The target I'm setting myself for the end of 2021 is £1,000+ of profit (not revenue, profit) per month in the last quarter purely from these books. With any luck I can utilise Amazon and it's fulfilment program to make it as hands-off as possible. Leaving me the time to create more.

Furthermore, I'm planning on getting in touch with various music teachers to offer promotional discounts along with affiliate programs to encourage sales.

The expenses for this will fluctuate over time with various marketing campaigns and book costs so this revenue source will be the one to watch.

‘Where’s My Thing’ Podcast

Operating as Rob Harvey

Over the next year both Matt and myself are hoping to not only reach a wider audience with the podcast but begin to find ways of monetising it too. We’re going to be releasing merchandise and expanding on affiliate links alongside potential advertisement spots within the podcast itself.

Now I can understand that some people aren’t a fan of adverts but I’m hoping we can introduce them in a way that’s as unobtrusive as possible with products that are relevant to the ‘Where’s My Thing’ community.

Currently Matt is thinking of splitting the revenue 80/20. With myself taking the 80 and him taking the 20 although this isn’t exactly in writing… but then neither is anything with what we do!

In terms of expenses we’re looking at about £25 a month for the cost of the podcast host, the website and the domain.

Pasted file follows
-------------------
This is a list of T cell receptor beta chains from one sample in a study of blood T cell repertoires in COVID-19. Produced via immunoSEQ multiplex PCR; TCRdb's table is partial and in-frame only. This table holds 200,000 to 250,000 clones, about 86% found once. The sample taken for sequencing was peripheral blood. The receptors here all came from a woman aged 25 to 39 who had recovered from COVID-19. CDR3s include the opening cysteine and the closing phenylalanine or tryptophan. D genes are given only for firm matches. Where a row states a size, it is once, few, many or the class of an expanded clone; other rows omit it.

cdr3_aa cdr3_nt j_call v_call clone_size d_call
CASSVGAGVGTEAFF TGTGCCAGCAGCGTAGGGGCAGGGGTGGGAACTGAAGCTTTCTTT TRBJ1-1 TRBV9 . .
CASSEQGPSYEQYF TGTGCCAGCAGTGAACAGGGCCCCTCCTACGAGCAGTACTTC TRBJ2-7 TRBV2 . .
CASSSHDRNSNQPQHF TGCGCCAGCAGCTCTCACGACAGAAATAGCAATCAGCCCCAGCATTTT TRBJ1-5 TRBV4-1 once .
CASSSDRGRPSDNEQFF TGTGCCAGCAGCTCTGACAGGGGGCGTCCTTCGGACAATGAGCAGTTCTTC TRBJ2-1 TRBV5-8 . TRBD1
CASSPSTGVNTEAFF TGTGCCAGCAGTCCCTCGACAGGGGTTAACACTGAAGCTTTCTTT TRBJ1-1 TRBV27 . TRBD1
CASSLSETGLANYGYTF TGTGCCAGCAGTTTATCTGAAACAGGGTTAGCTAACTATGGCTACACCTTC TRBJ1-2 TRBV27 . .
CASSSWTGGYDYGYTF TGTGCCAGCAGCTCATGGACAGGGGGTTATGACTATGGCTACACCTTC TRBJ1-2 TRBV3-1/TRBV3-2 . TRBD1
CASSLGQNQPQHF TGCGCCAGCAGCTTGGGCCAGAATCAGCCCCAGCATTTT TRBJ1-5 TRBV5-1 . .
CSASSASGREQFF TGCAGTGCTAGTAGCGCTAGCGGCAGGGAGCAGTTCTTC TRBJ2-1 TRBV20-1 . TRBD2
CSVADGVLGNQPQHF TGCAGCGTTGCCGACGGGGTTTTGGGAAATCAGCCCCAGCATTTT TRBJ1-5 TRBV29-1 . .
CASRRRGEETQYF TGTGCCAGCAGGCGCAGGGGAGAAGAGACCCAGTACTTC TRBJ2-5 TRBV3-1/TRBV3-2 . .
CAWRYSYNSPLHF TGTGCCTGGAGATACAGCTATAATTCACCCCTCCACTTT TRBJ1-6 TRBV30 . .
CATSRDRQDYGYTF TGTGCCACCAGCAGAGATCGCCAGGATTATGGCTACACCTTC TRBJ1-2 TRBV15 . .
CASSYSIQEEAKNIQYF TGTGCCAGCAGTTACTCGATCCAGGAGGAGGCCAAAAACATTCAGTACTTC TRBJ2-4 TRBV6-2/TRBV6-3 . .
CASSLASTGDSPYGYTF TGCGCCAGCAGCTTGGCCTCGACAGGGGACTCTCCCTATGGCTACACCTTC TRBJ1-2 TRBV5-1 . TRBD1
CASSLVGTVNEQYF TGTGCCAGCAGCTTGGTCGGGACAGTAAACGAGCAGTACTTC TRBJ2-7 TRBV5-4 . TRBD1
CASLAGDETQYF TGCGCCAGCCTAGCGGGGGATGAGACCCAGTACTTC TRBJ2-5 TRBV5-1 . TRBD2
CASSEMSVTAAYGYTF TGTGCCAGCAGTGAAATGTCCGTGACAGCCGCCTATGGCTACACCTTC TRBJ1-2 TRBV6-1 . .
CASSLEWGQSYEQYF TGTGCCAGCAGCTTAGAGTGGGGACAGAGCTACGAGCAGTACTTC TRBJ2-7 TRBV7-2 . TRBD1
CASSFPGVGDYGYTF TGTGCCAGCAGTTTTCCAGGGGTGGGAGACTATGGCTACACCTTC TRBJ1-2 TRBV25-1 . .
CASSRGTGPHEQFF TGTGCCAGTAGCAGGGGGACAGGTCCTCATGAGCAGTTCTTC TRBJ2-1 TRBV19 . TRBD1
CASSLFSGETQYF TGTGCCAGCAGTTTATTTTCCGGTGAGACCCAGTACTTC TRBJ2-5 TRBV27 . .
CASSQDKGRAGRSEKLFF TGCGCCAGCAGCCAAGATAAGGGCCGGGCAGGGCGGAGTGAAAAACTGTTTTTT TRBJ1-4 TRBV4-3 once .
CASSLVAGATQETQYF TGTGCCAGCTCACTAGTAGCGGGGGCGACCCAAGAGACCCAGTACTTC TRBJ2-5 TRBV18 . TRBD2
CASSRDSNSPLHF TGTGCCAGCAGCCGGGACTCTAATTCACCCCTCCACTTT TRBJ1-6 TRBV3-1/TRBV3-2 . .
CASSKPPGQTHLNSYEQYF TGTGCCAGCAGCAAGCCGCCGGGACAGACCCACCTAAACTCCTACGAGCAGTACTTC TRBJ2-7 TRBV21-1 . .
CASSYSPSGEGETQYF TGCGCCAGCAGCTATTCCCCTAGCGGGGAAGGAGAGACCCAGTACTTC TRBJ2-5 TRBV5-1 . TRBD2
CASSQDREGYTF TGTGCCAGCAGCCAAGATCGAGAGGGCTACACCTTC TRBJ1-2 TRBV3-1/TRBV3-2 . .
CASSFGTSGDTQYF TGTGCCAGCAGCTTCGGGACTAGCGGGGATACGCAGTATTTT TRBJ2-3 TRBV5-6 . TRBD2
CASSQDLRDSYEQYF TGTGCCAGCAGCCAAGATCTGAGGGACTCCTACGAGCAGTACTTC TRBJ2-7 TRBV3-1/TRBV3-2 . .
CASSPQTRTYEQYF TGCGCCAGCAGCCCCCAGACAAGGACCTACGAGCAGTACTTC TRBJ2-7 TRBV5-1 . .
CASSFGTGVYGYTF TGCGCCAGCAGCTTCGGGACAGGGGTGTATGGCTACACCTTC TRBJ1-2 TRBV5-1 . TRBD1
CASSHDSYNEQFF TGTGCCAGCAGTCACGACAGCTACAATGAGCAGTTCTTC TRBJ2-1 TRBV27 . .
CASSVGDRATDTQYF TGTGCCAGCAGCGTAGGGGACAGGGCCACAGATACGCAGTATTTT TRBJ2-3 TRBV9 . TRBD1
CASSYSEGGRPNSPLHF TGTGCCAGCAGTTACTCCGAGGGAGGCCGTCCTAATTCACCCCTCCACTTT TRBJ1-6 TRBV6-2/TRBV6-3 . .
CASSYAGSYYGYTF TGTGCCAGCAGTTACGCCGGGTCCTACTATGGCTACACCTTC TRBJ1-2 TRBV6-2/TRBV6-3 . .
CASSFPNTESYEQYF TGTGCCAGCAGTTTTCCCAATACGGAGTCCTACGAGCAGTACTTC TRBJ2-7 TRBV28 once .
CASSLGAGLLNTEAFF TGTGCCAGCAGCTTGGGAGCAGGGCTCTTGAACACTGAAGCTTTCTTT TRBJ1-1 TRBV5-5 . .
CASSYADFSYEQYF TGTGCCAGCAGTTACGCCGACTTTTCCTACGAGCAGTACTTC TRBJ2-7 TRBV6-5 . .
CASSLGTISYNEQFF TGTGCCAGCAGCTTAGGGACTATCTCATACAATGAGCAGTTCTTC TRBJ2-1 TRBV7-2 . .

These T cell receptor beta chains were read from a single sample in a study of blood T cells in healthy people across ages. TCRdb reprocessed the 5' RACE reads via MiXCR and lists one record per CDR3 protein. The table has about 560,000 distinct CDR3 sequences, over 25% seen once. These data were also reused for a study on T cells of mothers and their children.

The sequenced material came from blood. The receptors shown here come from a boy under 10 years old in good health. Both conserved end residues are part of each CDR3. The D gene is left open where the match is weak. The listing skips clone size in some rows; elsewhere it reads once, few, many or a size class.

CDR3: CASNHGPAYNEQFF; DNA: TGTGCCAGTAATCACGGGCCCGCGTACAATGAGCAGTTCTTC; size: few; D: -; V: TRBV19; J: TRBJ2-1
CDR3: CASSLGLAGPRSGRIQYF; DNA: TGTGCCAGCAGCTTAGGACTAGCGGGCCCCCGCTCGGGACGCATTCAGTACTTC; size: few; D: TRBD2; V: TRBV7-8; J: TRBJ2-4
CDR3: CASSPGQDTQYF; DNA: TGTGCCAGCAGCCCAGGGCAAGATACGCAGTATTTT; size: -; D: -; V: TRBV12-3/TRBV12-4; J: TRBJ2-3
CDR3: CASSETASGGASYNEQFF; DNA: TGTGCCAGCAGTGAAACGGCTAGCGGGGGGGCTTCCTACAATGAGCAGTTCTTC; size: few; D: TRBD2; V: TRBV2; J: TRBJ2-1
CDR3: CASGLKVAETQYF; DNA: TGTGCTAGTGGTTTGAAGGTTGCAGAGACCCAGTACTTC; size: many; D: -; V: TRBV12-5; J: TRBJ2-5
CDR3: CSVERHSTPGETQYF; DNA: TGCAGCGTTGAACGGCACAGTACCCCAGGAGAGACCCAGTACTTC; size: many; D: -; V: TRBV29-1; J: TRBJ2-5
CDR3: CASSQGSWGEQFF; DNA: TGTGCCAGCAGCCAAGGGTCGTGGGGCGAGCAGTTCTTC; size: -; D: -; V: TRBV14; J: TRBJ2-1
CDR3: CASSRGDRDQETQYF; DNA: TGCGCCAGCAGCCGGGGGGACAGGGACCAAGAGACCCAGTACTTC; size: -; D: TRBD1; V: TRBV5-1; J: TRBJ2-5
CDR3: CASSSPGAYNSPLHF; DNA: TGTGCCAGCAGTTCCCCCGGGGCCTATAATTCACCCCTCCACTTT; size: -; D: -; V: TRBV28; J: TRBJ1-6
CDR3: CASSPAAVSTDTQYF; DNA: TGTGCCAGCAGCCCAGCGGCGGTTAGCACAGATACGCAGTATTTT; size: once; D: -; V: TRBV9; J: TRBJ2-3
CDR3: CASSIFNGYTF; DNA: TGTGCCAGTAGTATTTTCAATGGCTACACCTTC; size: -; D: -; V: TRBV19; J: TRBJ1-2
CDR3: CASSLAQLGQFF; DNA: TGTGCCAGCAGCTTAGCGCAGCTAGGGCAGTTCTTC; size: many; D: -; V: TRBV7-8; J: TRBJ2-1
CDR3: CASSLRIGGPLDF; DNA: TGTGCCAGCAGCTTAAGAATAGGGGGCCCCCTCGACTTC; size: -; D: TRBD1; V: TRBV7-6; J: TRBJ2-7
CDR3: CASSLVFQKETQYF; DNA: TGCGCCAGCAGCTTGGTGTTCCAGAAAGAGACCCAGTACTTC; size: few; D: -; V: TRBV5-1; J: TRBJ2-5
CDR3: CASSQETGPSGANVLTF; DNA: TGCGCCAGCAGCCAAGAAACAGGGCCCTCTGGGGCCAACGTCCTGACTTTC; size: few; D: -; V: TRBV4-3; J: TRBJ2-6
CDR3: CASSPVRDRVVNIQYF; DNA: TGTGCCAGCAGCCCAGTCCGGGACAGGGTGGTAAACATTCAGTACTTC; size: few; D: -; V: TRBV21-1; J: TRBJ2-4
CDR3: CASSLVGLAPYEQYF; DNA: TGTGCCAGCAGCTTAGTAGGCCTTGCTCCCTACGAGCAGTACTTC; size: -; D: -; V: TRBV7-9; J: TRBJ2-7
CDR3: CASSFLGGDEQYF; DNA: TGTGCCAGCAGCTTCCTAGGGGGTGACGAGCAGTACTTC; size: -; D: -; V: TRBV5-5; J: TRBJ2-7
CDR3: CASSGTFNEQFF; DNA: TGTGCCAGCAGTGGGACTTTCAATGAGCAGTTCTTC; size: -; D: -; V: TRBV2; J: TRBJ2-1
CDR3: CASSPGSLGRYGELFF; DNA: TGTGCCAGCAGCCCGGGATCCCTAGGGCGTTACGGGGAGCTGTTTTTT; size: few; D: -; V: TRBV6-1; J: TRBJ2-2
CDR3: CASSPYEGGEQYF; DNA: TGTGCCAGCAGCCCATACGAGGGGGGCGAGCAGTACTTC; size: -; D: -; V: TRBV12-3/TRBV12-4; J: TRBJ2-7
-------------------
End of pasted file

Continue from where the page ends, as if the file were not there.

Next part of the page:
The Rob Harvey YouTube Channel

Operating as Rob Harvey

So this one is a little bit more challenging as a revenue source considering I’m currently sitting around 1,200 subscribers. But over the next year I’m hoping to create videos with the same level of interest and engagement that we achieve with Matt’s but focusing on my strength of music. The difficulty will be how to achieve that…

No expenses expected for the YouTube channel.

The Rob Harvey Website

Operating as Rob Harvey

The Rob Harvey website is going to be an online resource for online music learning funded primarily through affiliate links but with potential for merchandise later down the line. It’s also going to be the main location for book sales (unless Amazon is good enough).

Expenses wise I’m looking at about £12 a month. I’ve had websites in the past and have gone through WordPress for the last year but I believe Wix will be able to do everything I need while keeping costs low. I’m all about simplicity nowadays and Wix really fits the bill!

The Bubinga Boys YouTube Channel

Operating as Rob Harvey Now this is a complete shot in the dark and is likely to go nowhere but both Matt and myself believe there’s potential to jump on the bandwagons that currently exist and create some truly enjoyable content. We’ve got the video editing skills… we just need the gaming skills.

Potential merchandise options in here too.

No future costs expected.

Summary of Future Revenue Sources

It seems pretty much everything here revolves around the digital world. Which given the current Covid climate is going to be a very good thing moving forward. Here’s to trying to find a silver lining in all of this virus mess!

Of course a lot of these are a little hopeful but we shall see what 2021 brings!

There’s also a chance I’ve missed something that I’ve got planned but if that’s the case I’ll be sure to add it to the edits at the bottom of the page.

Final Word

Believe it or not I never planned to be writing a 2,000+ word essay on my finances but here we are. You have my history and hopefully because of that you’ll be able to see my progression throughout these financial reports with a bit of context of what it took to get to this stage.

Anyways, I better get this published on the site otherwise I’ll find myself writing another thousand words.

In any case, have a good month and see you in February!